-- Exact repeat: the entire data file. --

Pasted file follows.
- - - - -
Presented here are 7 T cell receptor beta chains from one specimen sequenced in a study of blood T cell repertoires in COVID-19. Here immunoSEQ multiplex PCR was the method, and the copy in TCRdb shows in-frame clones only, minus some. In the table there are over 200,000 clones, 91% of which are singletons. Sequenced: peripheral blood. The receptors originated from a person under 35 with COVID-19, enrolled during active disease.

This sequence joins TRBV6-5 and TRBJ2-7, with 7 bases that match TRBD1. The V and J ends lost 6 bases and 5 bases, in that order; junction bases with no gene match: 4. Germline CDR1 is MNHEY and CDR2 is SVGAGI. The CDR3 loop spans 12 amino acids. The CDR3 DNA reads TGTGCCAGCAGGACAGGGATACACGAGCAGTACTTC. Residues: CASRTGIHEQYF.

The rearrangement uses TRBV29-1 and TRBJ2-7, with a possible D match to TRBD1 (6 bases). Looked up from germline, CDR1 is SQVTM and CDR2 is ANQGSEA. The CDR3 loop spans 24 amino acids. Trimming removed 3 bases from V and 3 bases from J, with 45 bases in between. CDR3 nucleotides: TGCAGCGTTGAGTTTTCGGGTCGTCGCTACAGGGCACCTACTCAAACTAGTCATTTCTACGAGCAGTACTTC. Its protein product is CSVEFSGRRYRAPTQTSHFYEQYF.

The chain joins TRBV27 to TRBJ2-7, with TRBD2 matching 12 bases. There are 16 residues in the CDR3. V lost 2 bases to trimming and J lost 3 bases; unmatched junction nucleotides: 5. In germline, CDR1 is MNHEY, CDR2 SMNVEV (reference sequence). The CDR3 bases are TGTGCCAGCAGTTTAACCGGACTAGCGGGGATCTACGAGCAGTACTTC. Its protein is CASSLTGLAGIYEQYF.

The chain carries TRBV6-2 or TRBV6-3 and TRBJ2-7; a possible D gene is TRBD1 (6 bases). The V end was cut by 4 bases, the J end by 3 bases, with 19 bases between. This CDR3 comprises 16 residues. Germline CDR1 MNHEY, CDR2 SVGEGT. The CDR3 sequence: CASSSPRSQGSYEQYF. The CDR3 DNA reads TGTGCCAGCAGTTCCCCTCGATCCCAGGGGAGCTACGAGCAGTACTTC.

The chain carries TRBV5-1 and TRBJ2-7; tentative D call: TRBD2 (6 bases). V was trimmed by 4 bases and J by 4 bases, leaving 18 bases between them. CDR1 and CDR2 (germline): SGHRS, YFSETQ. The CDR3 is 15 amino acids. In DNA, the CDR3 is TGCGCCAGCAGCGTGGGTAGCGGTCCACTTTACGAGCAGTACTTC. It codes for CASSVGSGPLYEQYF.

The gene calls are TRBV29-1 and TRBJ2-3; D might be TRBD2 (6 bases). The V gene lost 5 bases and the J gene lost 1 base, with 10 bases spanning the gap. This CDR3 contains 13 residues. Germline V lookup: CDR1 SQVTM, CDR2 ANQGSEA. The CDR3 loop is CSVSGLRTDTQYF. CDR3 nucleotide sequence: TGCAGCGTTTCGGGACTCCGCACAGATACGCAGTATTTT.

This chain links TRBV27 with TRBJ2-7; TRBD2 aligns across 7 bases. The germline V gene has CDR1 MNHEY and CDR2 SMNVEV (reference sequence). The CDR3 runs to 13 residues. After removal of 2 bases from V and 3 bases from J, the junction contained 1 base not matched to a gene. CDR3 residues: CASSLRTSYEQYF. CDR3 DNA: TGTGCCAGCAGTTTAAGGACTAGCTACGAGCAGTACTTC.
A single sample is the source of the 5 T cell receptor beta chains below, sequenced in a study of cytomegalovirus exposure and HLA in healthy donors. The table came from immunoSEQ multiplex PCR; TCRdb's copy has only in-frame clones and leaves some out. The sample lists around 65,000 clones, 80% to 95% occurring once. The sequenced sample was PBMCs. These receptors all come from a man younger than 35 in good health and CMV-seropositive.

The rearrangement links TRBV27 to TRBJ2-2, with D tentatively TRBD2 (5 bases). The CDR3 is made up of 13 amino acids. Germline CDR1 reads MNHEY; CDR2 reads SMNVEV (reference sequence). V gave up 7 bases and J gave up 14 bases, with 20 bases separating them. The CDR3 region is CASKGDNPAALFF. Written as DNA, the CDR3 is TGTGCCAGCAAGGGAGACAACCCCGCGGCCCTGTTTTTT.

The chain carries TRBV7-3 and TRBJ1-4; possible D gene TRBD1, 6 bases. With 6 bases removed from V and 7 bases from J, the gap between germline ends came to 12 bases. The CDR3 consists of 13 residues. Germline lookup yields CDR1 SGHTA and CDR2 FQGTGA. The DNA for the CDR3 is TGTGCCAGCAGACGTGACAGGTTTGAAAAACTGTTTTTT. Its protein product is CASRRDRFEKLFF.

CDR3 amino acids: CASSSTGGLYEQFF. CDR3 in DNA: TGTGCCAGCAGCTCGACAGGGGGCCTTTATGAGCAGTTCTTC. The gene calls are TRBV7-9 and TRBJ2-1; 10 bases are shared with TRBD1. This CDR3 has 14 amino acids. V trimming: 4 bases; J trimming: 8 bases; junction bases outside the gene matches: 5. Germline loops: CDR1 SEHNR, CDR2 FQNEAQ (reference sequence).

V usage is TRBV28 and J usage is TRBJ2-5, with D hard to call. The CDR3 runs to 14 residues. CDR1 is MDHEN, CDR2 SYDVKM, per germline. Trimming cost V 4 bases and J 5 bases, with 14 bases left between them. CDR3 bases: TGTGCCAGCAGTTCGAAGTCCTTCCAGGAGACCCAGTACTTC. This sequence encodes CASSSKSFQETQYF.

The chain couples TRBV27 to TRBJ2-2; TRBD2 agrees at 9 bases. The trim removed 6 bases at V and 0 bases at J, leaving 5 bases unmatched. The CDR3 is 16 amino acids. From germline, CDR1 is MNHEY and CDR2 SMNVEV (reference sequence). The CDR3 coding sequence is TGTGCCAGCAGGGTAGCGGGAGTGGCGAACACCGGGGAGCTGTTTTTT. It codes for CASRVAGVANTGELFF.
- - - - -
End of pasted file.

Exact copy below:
Presented here are 7 T cell receptor beta chains from one specimen sequenced in a study of blood T cell repertoires in COVID-19. Here immunoSEQ multiplex PCR was the method, and the copy in TCRdb shows in-frame clones only, minus some. In the table there are over 200,000 clones, 91% of which are singletons. Sequenced: peripheral blood. The receptors originated from a person under 35 with COVID-19, enrolled during active disease.

This sequence joins TRBV6-5 and TRBJ2-7, with 7 bases that match TRBD1. The V and J ends lost 6 bases and 5 bases, in that order; junction bases with no gene match: 4. Germline CDR1 is MNHEY and CDR2 is SVGAGI. The CDR3 loop spans 12 amino acids. The CDR3 DNA reads TGTGCCAGCAGGACAGGGATACACGAGCAGTACTTC. Residues: CASRTGIHEQYF.

The rearrangement uses TRBV29-1 and TRBJ2-7, with a possible D match to TRBD1 (6 bases). Looked up from germline, CDR1 is SQVTM and CDR2 is ANQGSEA. The CDR3 loop spans 24 amino acids. Trimming removed 3 bases from V and 3 bases from J, with 45 bases in between. CDR3 nucleotides: TGCAGCGTTGAGTTTTCGGGTCGTCGCTACAGGGCACCTACTCAAACTAGTCATTTCTACGAGCAGTACTTC. Its protein product is CSVEFSGRRYRAPTQTSHFYEQYF.

The chain joins TRBV27 to TRBJ2-7, with TRBD2 matching 12 bases. There are 16 residues in the CDR3. V lost 2 bases to trimming and J lost 3 bases; unmatched junction nucleotides: 5. In germline, CDR1 is MNHEY, CDR2 SMNVEV (reference sequence). The CDR3 bases are TGTGCCAGCAGTTTAACCGGACTAGCGGGGATCTACGAGCAGTACTTC. Its protein is CASSLTGLAGIYEQYF.

The chain carries TRBV6-2 or TRBV6-3 and TRBJ2-7; a possible D gene is TRBD1 (6 bases). The V end was cut by 4 bases, the J end by 3 bases, with 19 bases between. This CDR3 comprises 16 residues. Germline CDR1 MNHEY, CDR2 SVGEGT. The CDR3 sequence: CASSSPRSQGSYEQYF. The CDR3 DNA reads TGTGCCAGCAGTTCCCCTCGATCCCAGGGGAGCTACGAGCAGTACTTC.

The chain carries TRBV5-1 and TRBJ2-7; tentative D call: TRBD2 (6 bases). V was trimmed by 4 bases and J by 4 bases, leaving 18 bases between them. CDR1 and CDR2 (germline): SGHRS, YFSETQ. The CDR3 is 15 amino acids. In DNA, the CDR3 is TGCGCCAGCAGCGTGGGTAGCGGTCCACTTTACGAGCAGTACTTC. It codes for CASSVGSGPLYEQYF.

The gene calls are TRBV29-1 and TRBJ2-3; D might be TRBD2 (6 bases). The V gene lost 5 bases and the J gene lost 1 base, with 10 bases spanning the gap. This CDR3 contains 13 residues. Germline V lookup: CDR1 SQVTM, CDR2 ANQGSEA. The CDR3 loop is CSVSGLRTDTQYF. CDR3 nucleotide sequence: TGCAGCGTTTCGGGACTCCGCACAGATACGCAGTATTTT.

This chain links TRBV27 with TRBJ2-7; TRBD2 aligns across 7 bases. The germline V gene has CDR1 MNHEY and CDR2 SMNVEV (reference sequence). The CDR3 runs to 13 residues. After removal of 2 bases from V and 3 bases from J, the junction contained 1 base not matched to a gene. CDR3 residues: CASSLRTSYEQYF. CDR3 DNA: TGTGCCAGCAGTTTAAGGACTAGCTACGAGCAGTACTTC.
A single sample is the source of the 5 T cell receptor beta chains below, sequenced in a study of cytomegalovirus exposure and HLA in healthy donors. The table came from immunoSEQ multiplex PCR; TCRdb's copy has only in-frame clones and leaves some out. The sample lists around 65,000 clones, 80% to 95% occurring once. The sequenced sample was PBMCs. These receptors all come from a man younger than 35 in good health and CMV-seropositive.

The rearrangement links TRBV27 to TRBJ2-2, with D tentatively TRBD2 (5 bases). The CDR3 is made up of 13 amino acids. Germline CDR1 reads MNHEY; CDR2 reads SMNVEV (reference sequence). V gave up 7 bases and J gave up 14 bases, with 20 bases separating them. The CDR3 region is CASKGDNPAALFF. Written as DNA, the CDR3 is TGTGCCAGCAAGGGAGACAACCCCGCGGCCCTGTTTTTT.

The chain carries TRBV7-3 and TRBJ1-4; possible D gene TRBD1, 6 bases. With 6 bases removed from V and 7 bases from J, the gap between germline ends came to 12 bases. The CDR3 consists of 13 residues. Germline lookup yields CDR1 SGHTA and CDR2 FQGTGA. The DNA for the CDR3 is TGTGCCAGCAGACGTGACAGGTTTGAAAAACTGTTTTTT. Its protein product is CASRRDRFEKLFF.

CDR3 amino acids: CASSSTGGLYEQFF. CDR3 in DNA: TGTGCCAGCAGCTCGACAGGGGGCCTTTATGAGCAGTTCTTC. The gene calls are TRBV7-9 and TRBJ2-1; 10 bases are shared with TRBD1. This CDR3 has 14 amino acids. V trimming: 4 bases; J trimming: 8 bases; junction bases outside the gene matches: 5. Germline loops: CDR1 SEHNR, CDR2 FQNEAQ (reference sequence).

V usage is TRBV28 and J usage is TRBJ2-5, with D hard to call. The CDR3 runs to 14 residues. CDR1 is MDHEN, CDR2 SYDVKM, per germline. Trimming cost V 4 bases and J 5 bases, with 14 bases left between them. CDR3 bases: TGTGCCAGCAGTTCGAAGTCCTTCCAGGAGACCCAGTACTTC. This sequence encodes CASSSKSFQETQYF.

The chain couples TRBV27 to TRBJ2-2; TRBD2 agrees at 9 bases. The trim removed 6 bases at V and 0 bases at J, leaving 5 bases unmatched. The CDR3 is 16 amino acids. From germline, CDR1 is MNHEY and CDR2 SMNVEV (reference sequence). The CDR3 coding sequence is TGTGCCAGCAGGGTAGCGGGAGTGGCGAACACCGGGGAGCTGTTTTTT. It codes for CASRVAGVANTGELFF.